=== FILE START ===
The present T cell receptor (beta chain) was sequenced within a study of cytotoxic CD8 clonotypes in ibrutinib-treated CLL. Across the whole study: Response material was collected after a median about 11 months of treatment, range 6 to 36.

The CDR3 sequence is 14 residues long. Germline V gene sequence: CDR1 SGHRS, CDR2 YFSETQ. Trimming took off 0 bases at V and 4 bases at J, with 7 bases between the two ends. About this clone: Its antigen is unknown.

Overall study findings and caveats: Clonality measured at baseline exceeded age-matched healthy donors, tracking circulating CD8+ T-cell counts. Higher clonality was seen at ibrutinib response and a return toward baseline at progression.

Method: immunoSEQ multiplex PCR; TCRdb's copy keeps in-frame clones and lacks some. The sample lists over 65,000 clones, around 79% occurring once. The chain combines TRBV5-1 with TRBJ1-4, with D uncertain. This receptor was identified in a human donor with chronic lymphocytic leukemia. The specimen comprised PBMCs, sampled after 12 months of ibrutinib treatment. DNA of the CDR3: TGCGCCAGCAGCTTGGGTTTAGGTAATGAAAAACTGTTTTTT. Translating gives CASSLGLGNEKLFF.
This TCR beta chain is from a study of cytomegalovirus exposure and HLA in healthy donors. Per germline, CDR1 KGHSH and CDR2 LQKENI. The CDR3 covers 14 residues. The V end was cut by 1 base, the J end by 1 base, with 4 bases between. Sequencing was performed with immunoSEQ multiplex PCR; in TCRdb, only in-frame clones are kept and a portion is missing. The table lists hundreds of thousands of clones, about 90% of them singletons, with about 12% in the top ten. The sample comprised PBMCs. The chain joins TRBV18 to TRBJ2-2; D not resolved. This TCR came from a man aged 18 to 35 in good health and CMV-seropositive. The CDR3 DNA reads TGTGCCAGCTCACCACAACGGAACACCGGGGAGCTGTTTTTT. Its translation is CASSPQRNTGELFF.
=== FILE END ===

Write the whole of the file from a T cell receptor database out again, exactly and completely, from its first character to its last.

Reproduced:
The present T cell receptor (beta chain) was sequenced within a study of cytotoxic CD8 clonotypes in ibrutinib-treated CLL. Across the whole study: Response material was collected after a median about 11 months of treatment, range 6 to 36.

The CDR3 sequence is 14 residues long. Germline V gene sequence: CDR1 SGHRS, CDR2 YFSETQ. Trimming took off 0 bases at V and 4 bases at J, with 7 bases between the two ends. About this clone: Its antigen is unknown.

Overall study findings and caveats: Clonality measured at baseline exceeded age-matched healthy donors, tracking circulating CD8+ T-cell counts. Higher clonality was seen at ibrutinib response and a return toward baseline at progression.

Method: immunoSEQ multiplex PCR; TCRdb's copy keeps in-frame clones and lacks some. The sample lists over 65,000 clones, around 79% occurring once. The chain combines TRBV5-1 with TRBJ1-4, with D uncertain. This receptor was identified in a human donor with chronic lymphocytic leukemia. The specimen comprised PBMCs, sampled after 12 months of ibrutinib treatment. DNA of the CDR3: TGCGCCAGCAGCTTGGGTTTAGGTAATGAAAAACTGTTTTTT. Translating gives CASSLGLGNEKLFF.
This TCR beta chain is from a study of cytomegalovirus exposure and HLA in healthy donors. Per germline, CDR1 KGHSH and CDR2 LQKENI. The CDR3 covers 14 residues. The V end was cut by 1 base, the J end by 1 base, with 4 bases between. Sequencing was performed with immunoSEQ multiplex PCR; in TCRdb, only in-frame clones are kept and a portion is missing. The table lists hundreds of thousands of clones, about 90% of them singletons, with about 12% in the top ten. The sample comprised PBMCs. The chain joins TRBV18 to TRBJ2-2; D not resolved. This TCR came from a man aged 18 to 35 in good health and CMV-seropositive. The CDR3 DNA reads TGTGCCAGCTCACCACAACGGAACACCGGGGAGCTGTTTTTT. Its translation is CASSPQRNTGELFF.